Airline workers have fared no better under Democratic administrations than under the Republicans. Bill Clinton invoked the Railway Labor Act 14 times against potential rail and aviation strikes. Jimmy Carter deregulated the airline industry in 1978, paving the way for more than two decades of union-busting attacks, deteriorating passenger service and an explosion in non-union, cut-rate carriers like JetBlue. The Carter administration also drew up the plans carried out by Ronald Reagan to smash the PATCO air traffic controllers union when it went on strike in 1981. At the time, the AFL-CIO misleaders conducted an impotent consumer boycott instead of the effective solidarity strike action needed to beat back the union-busting.

Today, the air traffic control system is short of at least 1,000 controllers, with an antiquated, crumbling infrastructure. Last August, a Comair flight crashed in Lexington, Kentucky, killing 49 people, after the FAA assigned only one overworked, sleep-deprived controller to the shift (see “Kentucky Air Disaster: Bitter Fruit of Union Busting,” WV No. 876, 15 September 2006). Only a few days after the crash, the FAA imposed a new contract slashing salaries for new controllers by more than 30 percent and eliminating mandatory break time and forcing controllers to work even if exhausted.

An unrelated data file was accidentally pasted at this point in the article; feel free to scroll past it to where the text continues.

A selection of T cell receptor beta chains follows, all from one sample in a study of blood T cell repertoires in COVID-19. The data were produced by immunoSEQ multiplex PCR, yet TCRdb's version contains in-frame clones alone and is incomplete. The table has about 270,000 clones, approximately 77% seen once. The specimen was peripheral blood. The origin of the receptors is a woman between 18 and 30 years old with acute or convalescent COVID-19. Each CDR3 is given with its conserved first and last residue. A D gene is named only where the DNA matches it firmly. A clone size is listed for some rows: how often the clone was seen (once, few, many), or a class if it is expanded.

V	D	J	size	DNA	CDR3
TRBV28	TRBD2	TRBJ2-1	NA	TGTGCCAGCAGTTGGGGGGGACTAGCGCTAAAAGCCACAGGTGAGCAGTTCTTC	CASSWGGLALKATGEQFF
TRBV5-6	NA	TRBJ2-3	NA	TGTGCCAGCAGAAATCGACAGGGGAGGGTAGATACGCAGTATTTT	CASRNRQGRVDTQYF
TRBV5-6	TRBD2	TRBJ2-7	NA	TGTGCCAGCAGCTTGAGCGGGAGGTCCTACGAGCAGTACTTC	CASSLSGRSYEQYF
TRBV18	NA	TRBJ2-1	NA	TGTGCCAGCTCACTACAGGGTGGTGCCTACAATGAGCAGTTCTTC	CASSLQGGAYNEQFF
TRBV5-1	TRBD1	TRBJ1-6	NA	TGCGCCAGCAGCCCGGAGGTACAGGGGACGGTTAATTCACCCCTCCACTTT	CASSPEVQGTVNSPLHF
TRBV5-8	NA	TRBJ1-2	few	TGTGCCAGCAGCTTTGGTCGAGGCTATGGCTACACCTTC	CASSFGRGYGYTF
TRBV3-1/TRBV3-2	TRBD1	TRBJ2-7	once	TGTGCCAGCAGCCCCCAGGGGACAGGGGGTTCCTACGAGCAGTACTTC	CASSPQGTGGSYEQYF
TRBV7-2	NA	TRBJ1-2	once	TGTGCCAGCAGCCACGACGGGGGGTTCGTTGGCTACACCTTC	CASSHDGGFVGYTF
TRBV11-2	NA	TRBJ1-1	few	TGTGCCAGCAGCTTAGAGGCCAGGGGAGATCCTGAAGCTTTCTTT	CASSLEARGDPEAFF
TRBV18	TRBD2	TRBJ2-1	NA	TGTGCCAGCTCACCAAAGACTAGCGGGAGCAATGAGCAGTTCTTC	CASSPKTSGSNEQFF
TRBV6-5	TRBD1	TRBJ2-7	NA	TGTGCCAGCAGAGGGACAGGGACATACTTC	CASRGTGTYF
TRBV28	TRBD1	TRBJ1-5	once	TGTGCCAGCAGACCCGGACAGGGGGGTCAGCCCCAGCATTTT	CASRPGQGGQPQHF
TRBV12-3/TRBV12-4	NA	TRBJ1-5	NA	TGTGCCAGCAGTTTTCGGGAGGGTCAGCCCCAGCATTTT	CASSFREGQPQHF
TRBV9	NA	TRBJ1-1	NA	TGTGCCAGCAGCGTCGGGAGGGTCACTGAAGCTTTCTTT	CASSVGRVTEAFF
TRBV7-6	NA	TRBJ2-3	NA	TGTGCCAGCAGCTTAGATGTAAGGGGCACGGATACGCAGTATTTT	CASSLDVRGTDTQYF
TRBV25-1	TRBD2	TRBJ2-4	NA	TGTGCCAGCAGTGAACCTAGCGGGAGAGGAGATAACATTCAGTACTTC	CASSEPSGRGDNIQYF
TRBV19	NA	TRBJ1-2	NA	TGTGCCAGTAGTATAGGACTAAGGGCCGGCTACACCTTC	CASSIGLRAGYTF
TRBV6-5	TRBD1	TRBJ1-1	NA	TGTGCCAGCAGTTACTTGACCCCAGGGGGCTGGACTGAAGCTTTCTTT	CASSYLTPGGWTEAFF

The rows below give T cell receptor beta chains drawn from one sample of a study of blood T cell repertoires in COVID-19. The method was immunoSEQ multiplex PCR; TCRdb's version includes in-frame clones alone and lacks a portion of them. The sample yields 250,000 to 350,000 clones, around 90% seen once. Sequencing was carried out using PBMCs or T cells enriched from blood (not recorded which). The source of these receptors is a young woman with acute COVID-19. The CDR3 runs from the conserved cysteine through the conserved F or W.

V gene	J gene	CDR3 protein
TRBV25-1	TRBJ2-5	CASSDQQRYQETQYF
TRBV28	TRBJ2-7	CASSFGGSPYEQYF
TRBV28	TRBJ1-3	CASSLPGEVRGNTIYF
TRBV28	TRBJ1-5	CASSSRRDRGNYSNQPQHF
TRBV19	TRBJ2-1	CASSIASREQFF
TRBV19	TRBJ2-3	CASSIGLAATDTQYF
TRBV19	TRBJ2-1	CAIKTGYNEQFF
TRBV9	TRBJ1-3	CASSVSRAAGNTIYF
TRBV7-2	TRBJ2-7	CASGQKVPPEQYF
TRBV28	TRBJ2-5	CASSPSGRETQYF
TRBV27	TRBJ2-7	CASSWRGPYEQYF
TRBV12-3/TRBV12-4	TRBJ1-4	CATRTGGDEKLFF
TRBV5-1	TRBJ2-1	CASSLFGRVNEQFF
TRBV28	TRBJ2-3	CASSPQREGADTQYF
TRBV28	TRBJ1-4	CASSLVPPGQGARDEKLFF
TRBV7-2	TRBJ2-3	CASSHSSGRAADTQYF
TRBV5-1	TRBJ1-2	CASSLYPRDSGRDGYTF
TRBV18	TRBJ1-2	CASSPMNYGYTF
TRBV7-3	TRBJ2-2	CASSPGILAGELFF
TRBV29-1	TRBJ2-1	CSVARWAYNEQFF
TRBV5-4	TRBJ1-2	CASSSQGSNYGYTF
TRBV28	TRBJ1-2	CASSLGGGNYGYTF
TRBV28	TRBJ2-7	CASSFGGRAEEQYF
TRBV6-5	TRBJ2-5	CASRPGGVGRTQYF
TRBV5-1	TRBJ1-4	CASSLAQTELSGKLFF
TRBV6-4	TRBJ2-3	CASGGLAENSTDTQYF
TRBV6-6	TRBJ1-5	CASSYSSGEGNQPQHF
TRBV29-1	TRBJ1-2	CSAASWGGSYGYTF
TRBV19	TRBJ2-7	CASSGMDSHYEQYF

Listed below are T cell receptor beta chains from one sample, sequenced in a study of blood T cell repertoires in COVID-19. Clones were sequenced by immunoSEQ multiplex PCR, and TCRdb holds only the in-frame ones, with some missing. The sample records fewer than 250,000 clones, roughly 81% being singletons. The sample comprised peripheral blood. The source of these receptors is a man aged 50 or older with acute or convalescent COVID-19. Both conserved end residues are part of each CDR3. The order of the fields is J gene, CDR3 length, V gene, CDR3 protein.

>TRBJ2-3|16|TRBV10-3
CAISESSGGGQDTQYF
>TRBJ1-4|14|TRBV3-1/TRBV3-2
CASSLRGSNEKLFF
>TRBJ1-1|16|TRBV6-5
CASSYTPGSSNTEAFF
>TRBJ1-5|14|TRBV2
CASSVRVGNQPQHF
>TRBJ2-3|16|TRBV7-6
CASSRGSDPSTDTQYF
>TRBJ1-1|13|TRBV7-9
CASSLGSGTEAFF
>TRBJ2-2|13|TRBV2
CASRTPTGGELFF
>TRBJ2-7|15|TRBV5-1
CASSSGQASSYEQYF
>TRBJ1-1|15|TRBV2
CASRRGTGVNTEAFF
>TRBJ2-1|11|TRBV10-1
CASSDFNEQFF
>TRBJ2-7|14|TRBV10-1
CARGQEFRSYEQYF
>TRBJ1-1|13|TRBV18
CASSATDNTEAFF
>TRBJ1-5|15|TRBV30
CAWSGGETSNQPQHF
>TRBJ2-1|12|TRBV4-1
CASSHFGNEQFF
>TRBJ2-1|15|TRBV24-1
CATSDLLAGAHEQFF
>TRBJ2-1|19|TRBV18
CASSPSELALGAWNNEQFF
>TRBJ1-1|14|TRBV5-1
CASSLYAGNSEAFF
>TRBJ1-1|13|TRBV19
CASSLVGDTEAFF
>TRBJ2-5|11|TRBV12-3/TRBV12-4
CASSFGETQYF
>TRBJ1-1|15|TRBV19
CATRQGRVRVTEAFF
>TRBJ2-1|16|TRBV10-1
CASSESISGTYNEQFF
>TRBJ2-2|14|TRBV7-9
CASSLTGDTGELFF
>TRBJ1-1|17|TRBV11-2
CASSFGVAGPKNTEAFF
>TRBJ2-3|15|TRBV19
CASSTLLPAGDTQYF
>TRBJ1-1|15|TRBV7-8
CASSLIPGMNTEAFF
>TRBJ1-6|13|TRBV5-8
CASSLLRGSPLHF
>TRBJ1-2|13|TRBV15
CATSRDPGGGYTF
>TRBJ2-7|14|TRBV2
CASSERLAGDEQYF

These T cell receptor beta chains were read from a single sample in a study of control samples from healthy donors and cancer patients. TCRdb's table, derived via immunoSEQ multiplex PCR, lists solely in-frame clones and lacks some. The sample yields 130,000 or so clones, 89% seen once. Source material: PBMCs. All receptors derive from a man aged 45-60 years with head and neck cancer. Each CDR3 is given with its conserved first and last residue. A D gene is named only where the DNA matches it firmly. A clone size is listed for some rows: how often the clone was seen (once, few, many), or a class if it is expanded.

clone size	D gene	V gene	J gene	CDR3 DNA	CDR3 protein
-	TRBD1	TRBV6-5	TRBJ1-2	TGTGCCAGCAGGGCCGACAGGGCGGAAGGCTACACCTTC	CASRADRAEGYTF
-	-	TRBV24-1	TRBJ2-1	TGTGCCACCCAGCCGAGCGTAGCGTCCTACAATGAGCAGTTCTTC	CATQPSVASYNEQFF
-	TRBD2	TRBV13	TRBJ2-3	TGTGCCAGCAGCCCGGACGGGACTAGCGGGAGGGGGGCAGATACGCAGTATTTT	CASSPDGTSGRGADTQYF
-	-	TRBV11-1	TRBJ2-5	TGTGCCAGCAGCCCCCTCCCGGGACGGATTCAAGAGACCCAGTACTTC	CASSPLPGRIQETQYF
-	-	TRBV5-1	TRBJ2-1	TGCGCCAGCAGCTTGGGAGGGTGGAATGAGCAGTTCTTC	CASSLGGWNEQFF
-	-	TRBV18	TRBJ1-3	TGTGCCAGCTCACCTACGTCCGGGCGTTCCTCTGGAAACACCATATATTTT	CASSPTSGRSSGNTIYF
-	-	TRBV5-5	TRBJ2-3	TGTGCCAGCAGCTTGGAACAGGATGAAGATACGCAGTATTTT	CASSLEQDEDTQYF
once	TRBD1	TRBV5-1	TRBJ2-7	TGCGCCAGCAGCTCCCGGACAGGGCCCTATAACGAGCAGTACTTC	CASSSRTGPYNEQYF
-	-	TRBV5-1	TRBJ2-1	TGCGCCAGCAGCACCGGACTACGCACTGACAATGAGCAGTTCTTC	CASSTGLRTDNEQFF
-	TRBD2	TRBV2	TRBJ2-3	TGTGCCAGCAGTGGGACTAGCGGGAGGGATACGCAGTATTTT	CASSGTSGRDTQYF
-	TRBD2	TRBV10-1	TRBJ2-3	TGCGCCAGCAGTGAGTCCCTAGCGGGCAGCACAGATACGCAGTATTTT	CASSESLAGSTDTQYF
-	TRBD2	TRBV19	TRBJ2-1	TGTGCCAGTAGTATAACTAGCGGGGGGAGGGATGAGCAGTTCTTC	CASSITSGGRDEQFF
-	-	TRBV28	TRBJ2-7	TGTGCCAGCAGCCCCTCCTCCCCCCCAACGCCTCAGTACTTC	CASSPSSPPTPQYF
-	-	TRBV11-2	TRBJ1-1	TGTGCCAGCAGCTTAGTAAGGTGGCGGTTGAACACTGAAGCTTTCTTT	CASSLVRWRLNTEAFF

The JetBlue debacle points to the danger and inefficiency of the airline industry under capitalism. A system that puts profits above all else cannot provide safe, pleasant travel for passengers and decent working conditions for its employees. The chaos in air transport is an example of the anarchy and decay reigning in capitalist production generally. The situation cries out for the expropriation of the airline corporations and the capitalist class as a whole by a workers government and the construction of a centralized, planned economy.